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Publisher's Summary

Discover the many faces of Arsène Lupin as you’ve never seen them before in this original compilation from Skyboat Media and Blackstone Publishing.

Arsène Lupin boldly makes a name for himself in “Madame Imbert’s Safe” as he attempts to steal from a couple who may be hiding more than just money, and he flaunts his keen eye as he traces a cold case in “The Queen’s Necklace”. In “The Arrest of Arsène Lupin”, passengers onboard a transatlantic steamer fear for their valuables when the captain announces that Arsène Lupin has snuck onto the ship...and he could be disguised as anyone. In “Sherlock Holmes Arrives Too Late”, Lupin goes head-to-head with Holmes, but someone from Lupin’s past may get in the way.

Just when it seems like Lupin is in a criminal league all his own, Herlock Sholmes appears. Similar to the famous English detective (but, owing to the complaints of Sir Arthur Conan Doyle, possessing an entirely different name), Sholmes travels to Paris to solve the case of the stolen blue diamond. Monsieur Lupin must employ all his ingenuity to avoid arrest and protect his reputation as the greatest thief the world has ever known. With daring escapes and intricate heists, this compilation showcases Lupin at his most cunning - and his most outrageous.

Full contents:

Introduction by Alison Belle Bews - read by Gabrielle de Cuir

“The Arrest of Arsène Lupin” - read by Stefan Rudnicki

“The Escape of Arsène Lupin” - read by Stefan Rudnicki

“Madame Imbert’s Safe” - read by Stefan Rudnicki

“The Black Pearl” - read by Stefan Rudnicki

“Sherlock Holmes Arrives Too Late” - read by Stefan Rudnicki

“The Queen’s Necklace” - read by Gabrielle de Cuir

“Lottery Ticket No. 514” - read by Stefan Rudnicki

“The Blue Diamond” - read by Stefan Rudnicki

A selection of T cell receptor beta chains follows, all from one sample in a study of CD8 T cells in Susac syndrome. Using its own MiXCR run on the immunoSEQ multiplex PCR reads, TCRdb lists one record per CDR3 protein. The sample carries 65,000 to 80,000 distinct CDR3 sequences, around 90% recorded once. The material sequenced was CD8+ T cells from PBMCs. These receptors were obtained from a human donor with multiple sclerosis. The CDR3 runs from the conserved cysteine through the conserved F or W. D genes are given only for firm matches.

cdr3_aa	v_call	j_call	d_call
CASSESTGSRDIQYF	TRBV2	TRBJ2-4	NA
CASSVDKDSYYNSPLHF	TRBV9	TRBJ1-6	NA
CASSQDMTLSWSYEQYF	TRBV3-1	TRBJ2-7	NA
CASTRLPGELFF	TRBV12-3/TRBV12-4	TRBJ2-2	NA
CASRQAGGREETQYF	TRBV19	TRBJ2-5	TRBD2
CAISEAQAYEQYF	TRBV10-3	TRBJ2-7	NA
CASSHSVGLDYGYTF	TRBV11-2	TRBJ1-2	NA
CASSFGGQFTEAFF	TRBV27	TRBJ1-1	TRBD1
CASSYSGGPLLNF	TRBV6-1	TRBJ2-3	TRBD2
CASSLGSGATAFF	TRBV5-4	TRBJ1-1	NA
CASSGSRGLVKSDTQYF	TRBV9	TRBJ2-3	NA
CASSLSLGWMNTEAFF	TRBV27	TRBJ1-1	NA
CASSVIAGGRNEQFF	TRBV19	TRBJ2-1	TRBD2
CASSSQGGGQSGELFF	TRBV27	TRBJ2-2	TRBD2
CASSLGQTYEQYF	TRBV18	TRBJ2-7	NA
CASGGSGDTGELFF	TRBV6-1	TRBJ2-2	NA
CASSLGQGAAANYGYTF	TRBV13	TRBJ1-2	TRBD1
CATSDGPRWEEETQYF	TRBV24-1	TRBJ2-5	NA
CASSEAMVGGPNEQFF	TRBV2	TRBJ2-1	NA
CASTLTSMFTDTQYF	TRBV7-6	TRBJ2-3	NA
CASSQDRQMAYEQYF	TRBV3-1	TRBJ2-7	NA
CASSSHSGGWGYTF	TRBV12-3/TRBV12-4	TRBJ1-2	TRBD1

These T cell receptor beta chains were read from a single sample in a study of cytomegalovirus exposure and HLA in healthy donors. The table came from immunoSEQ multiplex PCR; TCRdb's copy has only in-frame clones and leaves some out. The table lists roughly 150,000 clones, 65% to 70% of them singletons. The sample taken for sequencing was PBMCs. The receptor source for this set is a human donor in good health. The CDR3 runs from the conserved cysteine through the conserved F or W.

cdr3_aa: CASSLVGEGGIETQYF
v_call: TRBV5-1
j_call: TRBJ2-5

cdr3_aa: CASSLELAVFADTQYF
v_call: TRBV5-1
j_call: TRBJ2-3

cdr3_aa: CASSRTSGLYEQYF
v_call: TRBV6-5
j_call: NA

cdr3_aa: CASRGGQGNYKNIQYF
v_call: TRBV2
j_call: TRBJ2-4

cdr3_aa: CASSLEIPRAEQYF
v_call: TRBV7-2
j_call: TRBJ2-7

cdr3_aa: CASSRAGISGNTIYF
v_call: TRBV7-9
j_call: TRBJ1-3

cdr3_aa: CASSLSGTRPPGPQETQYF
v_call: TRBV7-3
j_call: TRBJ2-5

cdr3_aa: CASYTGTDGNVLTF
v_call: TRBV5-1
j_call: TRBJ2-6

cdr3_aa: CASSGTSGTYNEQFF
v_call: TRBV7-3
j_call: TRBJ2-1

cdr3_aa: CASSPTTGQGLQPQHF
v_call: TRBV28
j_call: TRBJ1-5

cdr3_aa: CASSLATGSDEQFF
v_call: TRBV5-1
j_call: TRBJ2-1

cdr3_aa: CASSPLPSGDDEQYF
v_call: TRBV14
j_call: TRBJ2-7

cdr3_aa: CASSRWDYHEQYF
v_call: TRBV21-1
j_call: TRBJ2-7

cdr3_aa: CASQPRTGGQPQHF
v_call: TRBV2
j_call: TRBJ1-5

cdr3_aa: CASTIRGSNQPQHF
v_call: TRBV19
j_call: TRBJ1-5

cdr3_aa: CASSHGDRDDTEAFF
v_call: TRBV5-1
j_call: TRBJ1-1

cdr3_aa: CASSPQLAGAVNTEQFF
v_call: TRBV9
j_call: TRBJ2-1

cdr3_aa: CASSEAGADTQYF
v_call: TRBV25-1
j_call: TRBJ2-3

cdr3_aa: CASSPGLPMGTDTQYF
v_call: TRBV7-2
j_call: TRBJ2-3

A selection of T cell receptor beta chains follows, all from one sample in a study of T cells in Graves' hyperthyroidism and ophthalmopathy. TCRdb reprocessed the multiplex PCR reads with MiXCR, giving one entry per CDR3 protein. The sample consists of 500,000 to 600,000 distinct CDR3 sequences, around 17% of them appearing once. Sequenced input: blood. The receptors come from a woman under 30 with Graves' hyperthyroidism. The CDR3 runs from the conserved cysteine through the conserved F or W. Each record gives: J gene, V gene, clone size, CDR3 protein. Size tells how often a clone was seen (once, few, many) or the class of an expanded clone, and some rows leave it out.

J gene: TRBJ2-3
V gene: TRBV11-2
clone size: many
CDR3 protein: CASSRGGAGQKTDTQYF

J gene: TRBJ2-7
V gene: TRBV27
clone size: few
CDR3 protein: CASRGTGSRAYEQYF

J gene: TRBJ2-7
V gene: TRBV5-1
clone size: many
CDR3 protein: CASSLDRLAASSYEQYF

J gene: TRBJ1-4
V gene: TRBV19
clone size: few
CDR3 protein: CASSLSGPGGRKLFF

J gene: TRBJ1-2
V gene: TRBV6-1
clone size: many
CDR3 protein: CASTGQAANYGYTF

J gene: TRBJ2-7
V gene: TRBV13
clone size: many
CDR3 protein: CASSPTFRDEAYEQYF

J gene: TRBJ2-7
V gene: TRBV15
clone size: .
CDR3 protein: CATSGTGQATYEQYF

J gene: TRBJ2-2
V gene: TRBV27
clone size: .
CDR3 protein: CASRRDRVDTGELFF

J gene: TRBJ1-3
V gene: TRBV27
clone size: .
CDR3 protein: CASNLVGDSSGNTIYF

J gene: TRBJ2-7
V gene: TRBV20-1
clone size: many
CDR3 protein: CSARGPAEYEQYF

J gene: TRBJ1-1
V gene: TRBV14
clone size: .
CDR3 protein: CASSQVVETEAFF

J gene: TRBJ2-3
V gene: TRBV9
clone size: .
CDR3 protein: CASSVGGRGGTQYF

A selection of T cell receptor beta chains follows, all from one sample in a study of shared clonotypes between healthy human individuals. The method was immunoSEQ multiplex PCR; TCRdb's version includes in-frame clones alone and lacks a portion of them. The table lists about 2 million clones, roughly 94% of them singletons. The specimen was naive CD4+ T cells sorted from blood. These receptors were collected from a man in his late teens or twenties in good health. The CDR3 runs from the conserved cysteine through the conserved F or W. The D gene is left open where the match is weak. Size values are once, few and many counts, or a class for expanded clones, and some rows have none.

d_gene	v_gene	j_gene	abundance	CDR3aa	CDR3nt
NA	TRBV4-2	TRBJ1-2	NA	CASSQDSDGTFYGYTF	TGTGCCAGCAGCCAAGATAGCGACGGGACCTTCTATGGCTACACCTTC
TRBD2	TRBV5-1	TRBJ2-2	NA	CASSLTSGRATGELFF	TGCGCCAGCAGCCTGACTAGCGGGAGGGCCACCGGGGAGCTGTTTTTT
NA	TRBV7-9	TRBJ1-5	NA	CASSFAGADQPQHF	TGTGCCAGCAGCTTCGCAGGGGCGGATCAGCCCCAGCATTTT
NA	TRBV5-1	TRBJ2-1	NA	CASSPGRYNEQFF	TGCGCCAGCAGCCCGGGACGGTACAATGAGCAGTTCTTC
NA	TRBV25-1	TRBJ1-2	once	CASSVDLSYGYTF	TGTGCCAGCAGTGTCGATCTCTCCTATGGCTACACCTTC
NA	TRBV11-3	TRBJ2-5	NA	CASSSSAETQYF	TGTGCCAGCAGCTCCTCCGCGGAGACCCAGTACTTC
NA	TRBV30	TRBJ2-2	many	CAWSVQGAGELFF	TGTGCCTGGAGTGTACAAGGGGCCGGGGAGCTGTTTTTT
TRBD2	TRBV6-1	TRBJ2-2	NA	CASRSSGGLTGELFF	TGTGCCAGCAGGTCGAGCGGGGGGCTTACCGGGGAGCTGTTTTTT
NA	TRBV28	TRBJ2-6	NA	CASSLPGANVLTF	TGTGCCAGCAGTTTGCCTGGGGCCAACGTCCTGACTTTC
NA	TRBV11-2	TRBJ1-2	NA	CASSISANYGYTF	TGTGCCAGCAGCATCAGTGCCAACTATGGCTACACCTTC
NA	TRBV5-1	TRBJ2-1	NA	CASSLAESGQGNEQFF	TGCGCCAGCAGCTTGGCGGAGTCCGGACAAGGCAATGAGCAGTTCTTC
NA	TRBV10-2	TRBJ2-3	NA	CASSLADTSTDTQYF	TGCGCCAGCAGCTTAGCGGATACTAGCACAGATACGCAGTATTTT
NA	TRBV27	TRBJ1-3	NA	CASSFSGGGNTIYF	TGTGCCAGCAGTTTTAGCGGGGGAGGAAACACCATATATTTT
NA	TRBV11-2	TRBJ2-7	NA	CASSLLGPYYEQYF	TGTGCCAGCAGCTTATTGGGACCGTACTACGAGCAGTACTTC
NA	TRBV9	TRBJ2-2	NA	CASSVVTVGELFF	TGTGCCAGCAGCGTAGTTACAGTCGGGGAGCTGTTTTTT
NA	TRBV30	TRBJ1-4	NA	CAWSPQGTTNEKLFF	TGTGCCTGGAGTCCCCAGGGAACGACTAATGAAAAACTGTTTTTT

“Herlock Sholmes Opens Hostilities” - read by Stefan Rudnicki and John Lee

“Light in the Darkness” - read by John Lee

“An Abduction” - read by John Lee and Stefan Rudnicki

“The Second Arrest of Arsène Lupin” - read by Stefan Rudnick 

©1941 Maurice Leblanc (P)2020 Blackstone Publishing

What listeners say about An Arsène Lupin Casebook

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A Fine Introduction to Arsène Lupin

I was unfamiliar with Arsène Lupin before the Netflix series and sought out the original tales (now public domain) before watching Season 2. Many recording houses are cashing in on this opportunity (why not?) with varied results. I looked for a collection with a long running time and decided on this one based on the inclusion of two stories with Sherlock Holmes/Herlock Sholmes. The first two stories serve as an introduction to Lupin and Ganimard and tends to show the wordy, self-congratulatory side of Lupin, where stories are recounted rather than experienced by the listener. The rest of the tales carry the listener along with events that end up connecting to each other in a wonderful manner. The writing and word choice are engaging (if of the period, which is expected). You will sense why Assane appreciated the stories involving Herlock Sholmes so much, discover who the Blond Lady is, and see that Guedira is a superior detective to Ganimard in many ways. Lupin is not as present as his actions (and those who react to them) in many of the tales - he can be a shadowy figure, a departure from Conan Doyle's consulting detective stories.

The performances were average. Stefan Rudnicki's sonorous voice was pleasant but he did not distinguish very well between characters, so a dialog sequence could be difficult to parse who was actually speaking. Annoyingly, during one of the stories, the voice actor changes for a period before reverting back. Otherwise, the production values were fine - the voices were clear and had no noise problems.

After finishing, I wondered if I should have chosen a different collection - perhaps the even longer omnibus? This is an acceptable choice if you want a meal of Lupin with many cursory connections to the show but you're not sure if the writing style is what you want to experience for 17 hours.

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  • Thomas
  • 04-12-21

Dunking on Arthur Conan Doyle

Imagine having a character you create be so prolific, that it inspired someone so much to the point of them writing several great stories in homage to your works only for you to be a little bitch about how your character is portrayed. Arsene Lupin is a more charismatic Sherlock Holmes and Conan Doyle knew this. Good set of stories with a funny history behind them. Worth the read since Herlock Sholmes is hilarious and the perspective of the stories being told by different people provides an air of mystery to the character of Lupin.